As said in the other answer: yes this is a reasonable idea, RSA allows secure signature of the low-entropy public data, that can be verified openly as matching said data, but can't be generated without the private key. Examples of valid signatures and the public key will not reveal the private key, or ways to produce other signatures. Several standardized signatures schemes do this routinely (but of course there is nothing to prevent copy of the public data and it's signature).
Now the question adds:
Is there a way to do this securely with only 256 bits of output data?
Not with RSA. A 256-bit RSA signature would be insecure, because these are (within few bits) as wide as the public modulus, and 256-bit is way too small (384-bit was already too small in the 1990's, and there's been considerable progress since then, see this).
256-bit is near the verge, and rather on the wrong side, of what well-vetted signature schemes can give with high security. I recently asked about this, making an inventory of what I know among standardized schemes, with nothing below 384-bit at the 128-bit security level commonly recommended for high-security in the next decades.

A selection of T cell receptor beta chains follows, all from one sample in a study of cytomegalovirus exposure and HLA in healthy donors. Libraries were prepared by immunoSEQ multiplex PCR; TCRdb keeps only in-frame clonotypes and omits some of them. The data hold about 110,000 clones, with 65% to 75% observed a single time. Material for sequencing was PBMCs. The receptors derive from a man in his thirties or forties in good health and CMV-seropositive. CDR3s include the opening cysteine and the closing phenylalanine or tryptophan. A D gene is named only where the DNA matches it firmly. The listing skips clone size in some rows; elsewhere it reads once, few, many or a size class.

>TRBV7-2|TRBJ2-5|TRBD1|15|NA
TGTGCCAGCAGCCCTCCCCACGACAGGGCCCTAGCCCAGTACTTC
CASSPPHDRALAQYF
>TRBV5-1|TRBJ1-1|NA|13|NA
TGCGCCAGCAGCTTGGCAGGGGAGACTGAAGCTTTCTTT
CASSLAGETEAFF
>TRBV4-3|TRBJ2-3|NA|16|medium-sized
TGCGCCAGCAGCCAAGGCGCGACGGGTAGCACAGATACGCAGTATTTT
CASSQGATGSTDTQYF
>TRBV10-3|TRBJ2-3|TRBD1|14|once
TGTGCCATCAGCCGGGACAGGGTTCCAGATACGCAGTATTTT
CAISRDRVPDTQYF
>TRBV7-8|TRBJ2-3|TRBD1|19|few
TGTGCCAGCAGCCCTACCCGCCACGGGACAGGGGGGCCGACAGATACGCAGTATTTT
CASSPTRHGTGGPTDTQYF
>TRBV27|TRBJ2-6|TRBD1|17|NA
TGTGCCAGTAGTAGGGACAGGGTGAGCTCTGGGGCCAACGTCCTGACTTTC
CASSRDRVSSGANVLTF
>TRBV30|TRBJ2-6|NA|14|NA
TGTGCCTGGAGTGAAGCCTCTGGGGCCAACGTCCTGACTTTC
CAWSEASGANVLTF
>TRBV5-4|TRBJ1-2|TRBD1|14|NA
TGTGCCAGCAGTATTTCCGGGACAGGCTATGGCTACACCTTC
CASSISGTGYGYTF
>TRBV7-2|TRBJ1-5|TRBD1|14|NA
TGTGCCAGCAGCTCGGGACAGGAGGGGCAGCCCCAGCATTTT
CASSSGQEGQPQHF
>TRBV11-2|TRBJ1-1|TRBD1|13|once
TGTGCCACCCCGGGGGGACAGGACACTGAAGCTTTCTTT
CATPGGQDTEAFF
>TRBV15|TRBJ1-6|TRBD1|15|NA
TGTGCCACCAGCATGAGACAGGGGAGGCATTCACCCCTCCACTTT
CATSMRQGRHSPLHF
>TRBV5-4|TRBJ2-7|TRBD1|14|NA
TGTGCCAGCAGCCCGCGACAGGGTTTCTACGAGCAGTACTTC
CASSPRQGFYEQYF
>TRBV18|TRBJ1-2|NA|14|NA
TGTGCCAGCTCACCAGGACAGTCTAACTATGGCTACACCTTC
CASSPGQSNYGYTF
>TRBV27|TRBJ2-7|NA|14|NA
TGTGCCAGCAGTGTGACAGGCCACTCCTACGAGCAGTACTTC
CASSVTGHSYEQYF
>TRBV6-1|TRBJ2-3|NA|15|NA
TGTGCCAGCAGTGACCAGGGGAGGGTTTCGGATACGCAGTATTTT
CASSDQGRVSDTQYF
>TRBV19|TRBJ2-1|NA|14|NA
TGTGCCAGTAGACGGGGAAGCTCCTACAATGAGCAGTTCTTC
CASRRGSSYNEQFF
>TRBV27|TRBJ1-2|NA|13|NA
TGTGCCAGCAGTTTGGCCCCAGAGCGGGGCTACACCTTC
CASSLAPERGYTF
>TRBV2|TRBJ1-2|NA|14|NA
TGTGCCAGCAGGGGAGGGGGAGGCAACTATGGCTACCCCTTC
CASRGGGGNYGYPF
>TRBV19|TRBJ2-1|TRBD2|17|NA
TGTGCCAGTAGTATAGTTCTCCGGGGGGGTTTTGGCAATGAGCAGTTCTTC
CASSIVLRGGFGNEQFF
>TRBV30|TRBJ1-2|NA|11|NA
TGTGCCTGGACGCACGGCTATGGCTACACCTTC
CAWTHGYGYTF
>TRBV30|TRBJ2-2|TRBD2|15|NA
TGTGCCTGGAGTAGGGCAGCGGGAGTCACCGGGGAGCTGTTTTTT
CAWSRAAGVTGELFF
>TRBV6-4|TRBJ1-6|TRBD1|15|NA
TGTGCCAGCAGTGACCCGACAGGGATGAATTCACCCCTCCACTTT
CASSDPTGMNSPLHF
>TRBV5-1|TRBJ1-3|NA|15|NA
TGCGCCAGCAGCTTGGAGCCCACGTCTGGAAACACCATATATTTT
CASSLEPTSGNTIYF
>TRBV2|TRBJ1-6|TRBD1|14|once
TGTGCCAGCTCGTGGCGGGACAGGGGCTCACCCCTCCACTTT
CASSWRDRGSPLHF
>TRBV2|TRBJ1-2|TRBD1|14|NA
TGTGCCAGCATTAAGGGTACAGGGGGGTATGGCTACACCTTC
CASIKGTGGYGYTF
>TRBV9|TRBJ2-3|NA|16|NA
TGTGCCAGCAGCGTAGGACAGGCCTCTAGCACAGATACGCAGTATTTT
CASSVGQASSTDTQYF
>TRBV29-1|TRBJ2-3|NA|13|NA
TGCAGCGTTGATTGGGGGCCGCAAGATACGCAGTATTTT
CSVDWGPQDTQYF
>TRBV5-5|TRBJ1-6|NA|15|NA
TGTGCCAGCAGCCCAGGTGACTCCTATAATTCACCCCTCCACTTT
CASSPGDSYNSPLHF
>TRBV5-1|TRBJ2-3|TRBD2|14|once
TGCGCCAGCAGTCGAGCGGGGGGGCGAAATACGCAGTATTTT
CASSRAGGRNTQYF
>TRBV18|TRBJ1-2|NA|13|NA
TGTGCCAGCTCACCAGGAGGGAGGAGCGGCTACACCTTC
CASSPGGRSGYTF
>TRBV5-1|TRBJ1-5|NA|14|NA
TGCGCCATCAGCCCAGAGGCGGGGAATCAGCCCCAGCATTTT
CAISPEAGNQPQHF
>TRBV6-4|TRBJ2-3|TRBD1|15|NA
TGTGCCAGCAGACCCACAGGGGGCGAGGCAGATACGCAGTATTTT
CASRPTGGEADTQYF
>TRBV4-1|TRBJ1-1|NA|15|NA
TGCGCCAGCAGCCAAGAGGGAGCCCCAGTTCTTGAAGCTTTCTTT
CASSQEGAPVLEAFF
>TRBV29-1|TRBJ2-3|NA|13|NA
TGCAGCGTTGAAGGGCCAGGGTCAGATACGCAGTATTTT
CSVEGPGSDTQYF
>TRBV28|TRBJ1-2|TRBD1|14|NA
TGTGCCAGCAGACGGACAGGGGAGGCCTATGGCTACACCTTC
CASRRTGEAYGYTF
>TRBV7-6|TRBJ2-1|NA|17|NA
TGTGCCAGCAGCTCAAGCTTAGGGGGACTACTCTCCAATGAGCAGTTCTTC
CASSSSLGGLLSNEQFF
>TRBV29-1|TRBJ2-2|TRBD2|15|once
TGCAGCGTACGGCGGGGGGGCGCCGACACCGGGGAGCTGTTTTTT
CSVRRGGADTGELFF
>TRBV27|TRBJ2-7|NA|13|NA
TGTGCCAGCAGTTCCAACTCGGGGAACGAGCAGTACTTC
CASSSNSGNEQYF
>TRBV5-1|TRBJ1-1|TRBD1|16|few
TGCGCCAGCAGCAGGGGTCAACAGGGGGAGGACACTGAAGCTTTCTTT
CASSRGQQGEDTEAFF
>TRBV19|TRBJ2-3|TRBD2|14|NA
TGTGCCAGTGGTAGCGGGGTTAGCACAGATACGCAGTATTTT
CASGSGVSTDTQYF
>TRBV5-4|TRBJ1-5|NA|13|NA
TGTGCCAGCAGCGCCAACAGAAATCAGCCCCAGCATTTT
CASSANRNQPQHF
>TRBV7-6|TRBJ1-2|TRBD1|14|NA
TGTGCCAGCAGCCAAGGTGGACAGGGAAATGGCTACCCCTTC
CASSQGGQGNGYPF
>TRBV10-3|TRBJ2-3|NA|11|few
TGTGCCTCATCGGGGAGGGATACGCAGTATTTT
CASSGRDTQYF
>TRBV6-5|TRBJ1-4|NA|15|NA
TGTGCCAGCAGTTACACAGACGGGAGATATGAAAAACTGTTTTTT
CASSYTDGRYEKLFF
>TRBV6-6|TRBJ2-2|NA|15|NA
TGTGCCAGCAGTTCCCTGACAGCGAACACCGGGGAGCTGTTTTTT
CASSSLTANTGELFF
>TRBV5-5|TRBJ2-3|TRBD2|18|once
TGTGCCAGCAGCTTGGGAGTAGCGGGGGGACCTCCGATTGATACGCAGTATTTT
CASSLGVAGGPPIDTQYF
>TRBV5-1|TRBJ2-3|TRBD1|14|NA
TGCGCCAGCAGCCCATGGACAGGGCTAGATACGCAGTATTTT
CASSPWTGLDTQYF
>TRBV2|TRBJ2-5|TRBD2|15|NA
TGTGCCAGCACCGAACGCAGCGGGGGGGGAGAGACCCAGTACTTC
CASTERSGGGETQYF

On the other hand, if one is happy with like 90-bit security (which would still put the projected attack cost using today's means into the billions euro), and don't need something standardized, it's possible to use short Schnorr signature (which nominally would be 270-bit) and a few tricks to trade a longer signature generation and/or verification time against a few less bits of signature. I can detail that if needed.
Another option would be BLS signature e.g. on curve BN254 or BN256, which fits the size goal and would be at least comparably as secure according to these comments, but that's out of my comfort zone.